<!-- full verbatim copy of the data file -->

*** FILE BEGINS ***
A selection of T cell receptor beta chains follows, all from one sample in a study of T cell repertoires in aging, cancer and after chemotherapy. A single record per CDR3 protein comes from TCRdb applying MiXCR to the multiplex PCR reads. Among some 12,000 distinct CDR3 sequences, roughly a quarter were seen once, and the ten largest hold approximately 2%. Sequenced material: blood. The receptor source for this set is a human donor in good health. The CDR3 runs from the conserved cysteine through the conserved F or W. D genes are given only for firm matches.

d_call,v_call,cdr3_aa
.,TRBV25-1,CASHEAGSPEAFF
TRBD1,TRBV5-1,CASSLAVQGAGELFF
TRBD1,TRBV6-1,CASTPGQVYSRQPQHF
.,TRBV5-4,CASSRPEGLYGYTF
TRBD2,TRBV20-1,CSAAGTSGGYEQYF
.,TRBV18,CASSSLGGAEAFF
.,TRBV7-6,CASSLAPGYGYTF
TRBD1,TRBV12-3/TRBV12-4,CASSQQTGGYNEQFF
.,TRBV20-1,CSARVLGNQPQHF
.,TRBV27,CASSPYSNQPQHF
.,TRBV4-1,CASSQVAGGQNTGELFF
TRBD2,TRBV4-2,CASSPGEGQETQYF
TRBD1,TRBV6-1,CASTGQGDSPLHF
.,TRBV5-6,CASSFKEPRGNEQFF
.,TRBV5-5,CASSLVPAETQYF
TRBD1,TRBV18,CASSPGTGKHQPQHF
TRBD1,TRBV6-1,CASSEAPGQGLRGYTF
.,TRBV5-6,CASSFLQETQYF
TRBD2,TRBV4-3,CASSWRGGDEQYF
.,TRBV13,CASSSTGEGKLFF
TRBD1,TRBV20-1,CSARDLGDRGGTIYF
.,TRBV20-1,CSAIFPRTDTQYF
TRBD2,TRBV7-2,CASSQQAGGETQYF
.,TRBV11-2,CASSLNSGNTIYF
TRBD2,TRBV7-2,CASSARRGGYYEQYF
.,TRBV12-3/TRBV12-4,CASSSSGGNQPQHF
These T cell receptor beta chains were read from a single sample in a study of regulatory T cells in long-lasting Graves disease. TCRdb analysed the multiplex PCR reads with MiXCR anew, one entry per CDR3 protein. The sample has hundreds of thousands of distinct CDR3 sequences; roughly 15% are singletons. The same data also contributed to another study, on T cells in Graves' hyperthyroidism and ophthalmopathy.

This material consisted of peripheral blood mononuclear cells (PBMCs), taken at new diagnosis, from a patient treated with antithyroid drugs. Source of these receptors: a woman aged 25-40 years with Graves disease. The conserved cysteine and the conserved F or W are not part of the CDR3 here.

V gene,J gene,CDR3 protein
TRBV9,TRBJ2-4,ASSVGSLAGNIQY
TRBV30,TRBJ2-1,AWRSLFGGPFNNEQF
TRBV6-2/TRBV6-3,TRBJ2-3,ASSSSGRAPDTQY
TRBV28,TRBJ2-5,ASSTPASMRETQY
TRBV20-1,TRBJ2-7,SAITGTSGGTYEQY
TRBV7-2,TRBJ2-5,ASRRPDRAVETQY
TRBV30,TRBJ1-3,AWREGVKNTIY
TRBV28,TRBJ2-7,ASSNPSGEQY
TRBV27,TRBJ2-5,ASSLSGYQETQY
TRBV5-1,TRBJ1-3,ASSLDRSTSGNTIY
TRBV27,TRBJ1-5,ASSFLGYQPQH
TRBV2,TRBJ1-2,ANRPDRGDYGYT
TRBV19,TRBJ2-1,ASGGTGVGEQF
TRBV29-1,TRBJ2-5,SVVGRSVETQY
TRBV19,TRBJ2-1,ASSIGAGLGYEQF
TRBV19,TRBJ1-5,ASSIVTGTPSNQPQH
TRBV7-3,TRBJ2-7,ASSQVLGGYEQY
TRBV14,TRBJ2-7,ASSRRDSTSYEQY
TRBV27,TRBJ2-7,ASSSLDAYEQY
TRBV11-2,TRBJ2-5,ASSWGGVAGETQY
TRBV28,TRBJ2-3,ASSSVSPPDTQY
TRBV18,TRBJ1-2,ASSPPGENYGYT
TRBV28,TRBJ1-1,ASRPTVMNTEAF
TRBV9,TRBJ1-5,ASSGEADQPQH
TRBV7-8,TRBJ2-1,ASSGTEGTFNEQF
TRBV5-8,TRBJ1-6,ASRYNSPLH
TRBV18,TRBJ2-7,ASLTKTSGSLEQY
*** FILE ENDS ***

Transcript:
A selection of T cell receptor beta chains follows, all from one sample in a study of T cell repertoires in aging, cancer and after chemotherapy. A single record per CDR3 protein comes from TCRdb applying MiXCR to the multiplex PCR reads. Among some 12,000 distinct CDR3 sequences, roughly a quarter were seen once, and the ten largest hold approximately 2%. Sequenced material: blood. The receptor source for this set is a human donor in good health. The CDR3 runs from the conserved cysteine through the conserved F or W. D genes are given only for firm matches.

d_call,v_call,cdr3_aa
.,TRBV25-1,CASHEAGSPEAFF
TRBD1,TRBV5-1,CASSLAVQGAGELFF
TRBD1,TRBV6-1,CASTPGQVYSRQPQHF
.,TRBV5-4,CASSRPEGLYGYTF
TRBD2,TRBV20-1,CSAAGTSGGYEQYF
.,TRBV18,CASSSLGGAEAFF
.,TRBV7-6,CASSLAPGYGYTF
TRBD1,TRBV12-3/TRBV12-4,CASSQQTGGYNEQFF
.,TRBV20-1,CSARVLGNQPQHF
.,TRBV27,CASSPYSNQPQHF
.,TRBV4-1,CASSQVAGGQNTGELFF
TRBD2,TRBV4-2,CASSPGEGQETQYF
TRBD1,TRBV6-1,CASTGQGDSPLHF
.,TRBV5-6,CASSFKEPRGNEQFF
.,TRBV5-5,CASSLVPAETQYF
TRBD1,TRBV18,CASSPGTGKHQPQHF
TRBD1,TRBV6-1,CASSEAPGQGLRGYTF
.,TRBV5-6,CASSFLQETQYF
TRBD2,TRBV4-3,CASSWRGGDEQYF
.,TRBV13,CASSSTGEGKLFF
TRBD1,TRBV20-1,CSARDLGDRGGTIYF
.,TRBV20-1,CSAIFPRTDTQYF
TRBD2,TRBV7-2,CASSQQAGGETQYF
.,TRBV11-2,CASSLNSGNTIYF
TRBD2,TRBV7-2,CASSARRGGYYEQYF
.,TRBV12-3/TRBV12-4,CASSSSGGNQPQHF
These T cell receptor beta chains were read from a single sample in a study of regulatory T cells in long-lasting Graves disease. TCRdb analysed the multiplex PCR reads with MiXCR anew, one entry per CDR3 protein. The sample has hundreds of thousands of distinct CDR3 sequences; roughly 15% are singletons. The same data also contributed to another study, on T cells in Graves' hyperthyroidism and ophthalmopathy.

This material consisted of peripheral blood mononuclear cells (PBMCs), taken at new diagnosis, from a patient treated with antithyroid drugs. Source of these receptors: a woman aged 25-40 years with Graves disease. The conserved cysteine and the conserved F or W are not part of the CDR3 here.

V gene,J gene,CDR3 protein
TRBV9,TRBJ2-4,ASSVGSLAGNIQY
TRBV30,TRBJ2-1,AWRSLFGGPFNNEQF
TRBV6-2/TRBV6-3,TRBJ2-3,ASSSSGRAPDTQY
TRBV28,TRBJ2-5,ASSTPASMRETQY
TRBV20-1,TRBJ2-7,SAITGTSGGTYEQY
TRBV7-2,TRBJ2-5,ASRRPDRAVETQY
TRBV30,TRBJ1-3,AWREGVKNTIY
TRBV28,TRBJ2-7,ASSNPSGEQY
TRBV27,TRBJ2-5,ASSLSGYQETQY
TRBV5-1,TRBJ1-3,ASSLDRSTSGNTIY
TRBV27,TRBJ1-5,ASSFLGYQPQH
TRBV2,TRBJ1-2,ANRPDRGDYGYT
TRBV19,TRBJ2-1,ASGGTGVGEQF
TRBV29-1,TRBJ2-5,SVVGRSVETQY
TRBV19,TRBJ2-1,ASSIGAGLGYEQF
TRBV19,TRBJ1-5,ASSIVTGTPSNQPQH
TRBV7-3,TRBJ2-7,ASSQVLGGYEQY
TRBV14,TRBJ2-7,ASSRRDSTSYEQY
TRBV27,TRBJ2-7,ASSSLDAYEQY
TRBV11-2,TRBJ2-5,ASSWGGVAGETQY
TRBV28,TRBJ2-3,ASSSVSPPDTQY
TRBV18,TRBJ1-2,ASSPPGENYGYT
TRBV28,TRBJ1-1,ASRPTVMNTEAF
TRBV9,TRBJ1-5,ASSGEADQPQH
TRBV7-8,TRBJ2-1,ASSGTEGTFNEQF
TRBV5-8,TRBJ1-6,ASRYNSPLH
TRBV18,TRBJ2-7,ASLTKTSGSLEQY